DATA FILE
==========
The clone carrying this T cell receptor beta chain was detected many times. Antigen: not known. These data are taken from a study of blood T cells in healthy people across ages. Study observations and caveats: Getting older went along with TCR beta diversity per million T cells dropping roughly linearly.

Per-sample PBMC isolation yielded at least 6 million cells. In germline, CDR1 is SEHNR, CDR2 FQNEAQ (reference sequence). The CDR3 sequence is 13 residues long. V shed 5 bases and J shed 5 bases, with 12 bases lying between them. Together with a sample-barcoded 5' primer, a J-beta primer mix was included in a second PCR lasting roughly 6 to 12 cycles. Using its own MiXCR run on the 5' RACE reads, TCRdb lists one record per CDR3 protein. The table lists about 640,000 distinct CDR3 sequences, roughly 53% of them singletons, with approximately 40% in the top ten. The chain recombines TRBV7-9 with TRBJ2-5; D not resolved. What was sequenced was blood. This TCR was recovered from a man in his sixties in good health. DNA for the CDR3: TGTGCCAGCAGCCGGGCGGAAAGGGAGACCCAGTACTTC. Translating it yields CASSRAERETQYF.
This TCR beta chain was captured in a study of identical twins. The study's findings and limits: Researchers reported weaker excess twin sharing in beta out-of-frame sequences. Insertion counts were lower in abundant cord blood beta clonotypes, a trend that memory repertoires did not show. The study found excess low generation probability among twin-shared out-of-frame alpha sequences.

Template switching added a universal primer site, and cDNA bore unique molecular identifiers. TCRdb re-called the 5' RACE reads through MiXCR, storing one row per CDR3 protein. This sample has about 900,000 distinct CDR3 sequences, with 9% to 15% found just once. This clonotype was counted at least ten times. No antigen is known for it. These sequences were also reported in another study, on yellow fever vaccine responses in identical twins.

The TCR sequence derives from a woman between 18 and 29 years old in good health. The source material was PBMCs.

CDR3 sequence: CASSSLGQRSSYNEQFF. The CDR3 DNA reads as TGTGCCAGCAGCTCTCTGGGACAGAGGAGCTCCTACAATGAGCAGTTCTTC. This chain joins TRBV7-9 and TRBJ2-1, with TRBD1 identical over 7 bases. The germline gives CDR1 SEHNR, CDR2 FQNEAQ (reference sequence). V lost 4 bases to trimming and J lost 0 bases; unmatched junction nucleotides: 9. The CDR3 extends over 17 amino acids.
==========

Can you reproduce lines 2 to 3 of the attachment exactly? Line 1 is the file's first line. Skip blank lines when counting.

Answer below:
Per-sample PBMC isolation yielded at least 6 million cells. In germline, CDR1 is SEHNR, CDR2 FQNEAQ (reference sequence). The CDR3 sequence is 13 residues long. V shed 5 bases and J shed 5 bases, with 12 bases lying between them. Together with a sample-barcoded 5' primer, a J-beta primer mix was included in a second PCR lasting roughly 6 to 12 cycles. Using its own MiXCR run on the 5' RACE reads, TCRdb lists one record per CDR3 protein. The table lists about 640,000 distinct CDR3 sequences, roughly 53% of them singletons, with approximately 40% in the top ten. The chain recombines TRBV7-9 with TRBJ2-5; D not resolved. What was sequenced was blood. This TCR was recovered from a man in his sixties in good health. DNA for the CDR3: TGTGCCAGCAGCCGGGCGGAAAGGGAGACCCAGTACTTC. Translating it yields CASSRAERETQYF.
This TCR beta chain was captured in a study of identical twins. The study's findings and limits: Researchers reported weaker excess twin sharing in beta out-of-frame sequences. Insertion counts were lower in abundant cord blood beta clonotypes, a trend that memory repertoires did not show. The study found excess low generation probability among twin-shared out-of-frame alpha sequences.